Soapnut (also known as Soapberry)
Also known as Soapberries, are berries harvested from the Sapindus tree family, native to warm tropical climates. When converted to a pulp it becomes a surfactant and can used as soap. Soapnut has no known side effects when used topically, and causes no irritation to skin, hair or scalp. A study of soap berry in Ethopia found reports of soap berry (Phytolacca dodecandra) was used not only for soap but also medicine including skin itching (ringworm), gonorrhea, intestinal worms, anthrax, and rabies.
A natural non-ionic surfactant, it comes from renewable raw materials by combining plant based fatty alcohols (from coconut) and glucose (corn starch). While able to make a satisfactory foam similar to anionic surfactants, Decyl Glucoside is mild and gentle a detergent because it doesn’t dry skin.
Cocamidopropyl Betaine (CAPB)
Is used as a surfactant in many personal care products including soaps, shampoos, and cosmetics. It is a mixture of organic compounds derived from coconut oil and dimethylaminopropylamine. CAPB is used as a foam booster, surfactant, and emulsifying agent and thickener in cosmetics. CAPB has been found to cause allergic contact dermatitis (allergies), however most tests found allergic reaction occurred mostly when other compounds were present.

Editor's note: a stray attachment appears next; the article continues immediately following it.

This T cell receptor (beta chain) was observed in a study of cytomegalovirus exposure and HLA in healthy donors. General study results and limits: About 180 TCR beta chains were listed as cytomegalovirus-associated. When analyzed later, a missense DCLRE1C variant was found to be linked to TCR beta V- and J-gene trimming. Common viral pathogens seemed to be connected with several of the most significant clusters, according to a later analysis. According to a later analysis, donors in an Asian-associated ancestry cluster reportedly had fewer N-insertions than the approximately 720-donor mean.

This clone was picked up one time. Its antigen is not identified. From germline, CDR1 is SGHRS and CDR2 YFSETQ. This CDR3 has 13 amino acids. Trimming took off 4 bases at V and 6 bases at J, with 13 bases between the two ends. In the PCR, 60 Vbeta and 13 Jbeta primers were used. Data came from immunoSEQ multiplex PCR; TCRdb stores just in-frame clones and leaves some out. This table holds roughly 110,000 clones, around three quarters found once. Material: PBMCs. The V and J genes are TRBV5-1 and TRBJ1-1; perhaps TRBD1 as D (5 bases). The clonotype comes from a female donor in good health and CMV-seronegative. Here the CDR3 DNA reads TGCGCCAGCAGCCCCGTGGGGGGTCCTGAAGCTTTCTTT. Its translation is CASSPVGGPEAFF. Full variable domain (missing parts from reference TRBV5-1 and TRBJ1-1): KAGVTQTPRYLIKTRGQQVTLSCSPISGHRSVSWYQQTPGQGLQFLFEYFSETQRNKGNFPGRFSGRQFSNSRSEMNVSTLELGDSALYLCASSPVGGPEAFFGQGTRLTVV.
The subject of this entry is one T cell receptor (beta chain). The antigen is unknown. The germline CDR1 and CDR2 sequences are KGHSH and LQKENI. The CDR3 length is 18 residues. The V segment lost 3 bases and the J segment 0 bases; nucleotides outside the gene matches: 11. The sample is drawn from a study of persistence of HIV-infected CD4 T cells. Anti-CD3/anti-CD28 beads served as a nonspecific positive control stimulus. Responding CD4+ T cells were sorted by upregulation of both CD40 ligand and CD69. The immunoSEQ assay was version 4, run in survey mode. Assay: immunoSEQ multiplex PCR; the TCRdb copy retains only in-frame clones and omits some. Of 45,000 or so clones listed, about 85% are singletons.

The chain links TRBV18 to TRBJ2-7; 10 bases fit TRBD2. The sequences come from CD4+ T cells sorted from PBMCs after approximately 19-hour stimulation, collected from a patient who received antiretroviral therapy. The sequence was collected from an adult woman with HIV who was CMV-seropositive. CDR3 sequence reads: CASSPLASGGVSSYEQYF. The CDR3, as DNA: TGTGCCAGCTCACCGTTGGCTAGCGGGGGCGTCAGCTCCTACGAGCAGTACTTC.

Sodium Laureth Sulfate (also known as SLS or SLES)
And anionic detergent and surfactant. SLES is prepared by ethoxylation of dodecyl alcohol, the result is converted to half ester of sulfuric acid, which is neutralized by conversion to sodium salt. SLS, SLES, and ALS are all known to be irritants when tested on the eyes and skin of animals and humans. SLES also contains 300 ppm of 1,4 Dioxane, a byproduct classified by the US state of California to cause cancer, and by the US EPA as a probable carcinogen.